I should have taken a look at my Lonely Planet guide before letting Sidar drag me and the Romanians to the Grand Bazaar this weekend. If I had, I might have heeded Rule One: “Make sure you’re in a good mood and ready to swap friendly banter with the hundreds of shopkeepers who will attempt to lure you into their establishments. There’s no use getting tetchy with the touts here….”
Well, I wasn’t in a good mood. And I got “tetchy” with the touts. Fortunately, Sidar noticed and quickly suggested we sit down and have some tea. He took me to Sark Kahvesi (Orient Coffee House), a fine little hole-in-the-wall with lots of old black-and-white photos of Turkish pashas on the walls and murals of flying dervishes.
Pashas and dervishes and tea—what could be better?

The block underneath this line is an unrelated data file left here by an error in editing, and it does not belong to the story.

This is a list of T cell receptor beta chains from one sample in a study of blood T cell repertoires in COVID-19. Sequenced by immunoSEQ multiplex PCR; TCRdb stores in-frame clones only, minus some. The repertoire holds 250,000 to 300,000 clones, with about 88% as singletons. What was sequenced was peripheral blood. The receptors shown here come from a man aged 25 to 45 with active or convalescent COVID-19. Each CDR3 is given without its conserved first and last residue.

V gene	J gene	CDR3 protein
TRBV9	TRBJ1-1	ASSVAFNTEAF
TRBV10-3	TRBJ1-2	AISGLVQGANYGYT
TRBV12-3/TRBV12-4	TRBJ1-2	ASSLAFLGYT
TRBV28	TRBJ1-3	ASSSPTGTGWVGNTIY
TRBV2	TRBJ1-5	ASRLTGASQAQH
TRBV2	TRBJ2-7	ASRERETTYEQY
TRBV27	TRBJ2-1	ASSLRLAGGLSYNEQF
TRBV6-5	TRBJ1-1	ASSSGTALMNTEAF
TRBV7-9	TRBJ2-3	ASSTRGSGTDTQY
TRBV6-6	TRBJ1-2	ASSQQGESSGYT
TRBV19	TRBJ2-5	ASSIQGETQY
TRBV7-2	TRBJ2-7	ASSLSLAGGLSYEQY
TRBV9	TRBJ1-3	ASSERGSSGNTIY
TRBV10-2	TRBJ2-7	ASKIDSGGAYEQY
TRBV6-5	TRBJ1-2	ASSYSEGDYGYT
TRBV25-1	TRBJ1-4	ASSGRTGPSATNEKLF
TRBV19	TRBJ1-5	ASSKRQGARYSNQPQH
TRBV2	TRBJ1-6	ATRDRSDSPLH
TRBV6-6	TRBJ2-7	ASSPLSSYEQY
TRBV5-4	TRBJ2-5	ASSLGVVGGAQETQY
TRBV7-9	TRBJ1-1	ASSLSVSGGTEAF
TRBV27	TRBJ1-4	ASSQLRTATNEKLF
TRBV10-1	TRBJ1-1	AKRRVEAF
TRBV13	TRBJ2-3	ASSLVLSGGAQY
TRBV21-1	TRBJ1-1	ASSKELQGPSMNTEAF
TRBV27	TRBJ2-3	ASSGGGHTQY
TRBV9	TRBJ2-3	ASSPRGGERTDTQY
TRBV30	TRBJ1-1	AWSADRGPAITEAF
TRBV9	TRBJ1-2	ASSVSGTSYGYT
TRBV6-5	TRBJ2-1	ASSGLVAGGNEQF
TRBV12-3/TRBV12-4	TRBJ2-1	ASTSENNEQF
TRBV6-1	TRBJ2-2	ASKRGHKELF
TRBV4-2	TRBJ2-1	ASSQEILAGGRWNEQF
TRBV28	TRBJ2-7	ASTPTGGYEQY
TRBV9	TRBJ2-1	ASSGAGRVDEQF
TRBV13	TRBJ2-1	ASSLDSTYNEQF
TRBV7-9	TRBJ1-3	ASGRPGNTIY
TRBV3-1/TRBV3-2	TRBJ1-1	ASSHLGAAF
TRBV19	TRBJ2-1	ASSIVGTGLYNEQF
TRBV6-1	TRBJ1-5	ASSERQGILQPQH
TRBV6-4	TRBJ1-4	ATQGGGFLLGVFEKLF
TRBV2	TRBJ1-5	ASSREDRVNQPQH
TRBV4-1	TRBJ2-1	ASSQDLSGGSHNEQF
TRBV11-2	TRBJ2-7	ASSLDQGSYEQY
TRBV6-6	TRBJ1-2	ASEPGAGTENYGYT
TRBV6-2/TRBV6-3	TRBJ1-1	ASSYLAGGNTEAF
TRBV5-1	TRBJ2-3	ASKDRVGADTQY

I’ve become quite addicted to Turkish tea (or cay as it’s generally called). Not because it’s good. It’s not. It’s black and tannic (like a cup of Lipton that has been brewed for way too long) and needs to be cut with a cube of sugar (or two or even three) to make it palatable, but it’s an important part of social etiquette here, and I rather like that. They drink tea all day long here in Istanbul. In fact, many businesses in Istanbul employ a cayci, often a boy, who spends the day delivering tea around the neighborhood. There are dozens of them in the Grand Bazaar. You see them rushing about through the crowds, carrying three or four tulip-shaped glasses of tea on trays or in a wire basket, never spilling a drop. It’s quite something.
Anyway, Sidar and I sat down at a table next to the antique semaver used to make tea, and shortly after we’d ordered, the Romanians, Delia and Gimina showed up.
“How did you know we were here?” I asked Gimina.
She shrugged. “Where else would you be?” And with that, she helped herself to my cup of cay.
Comments are now closed.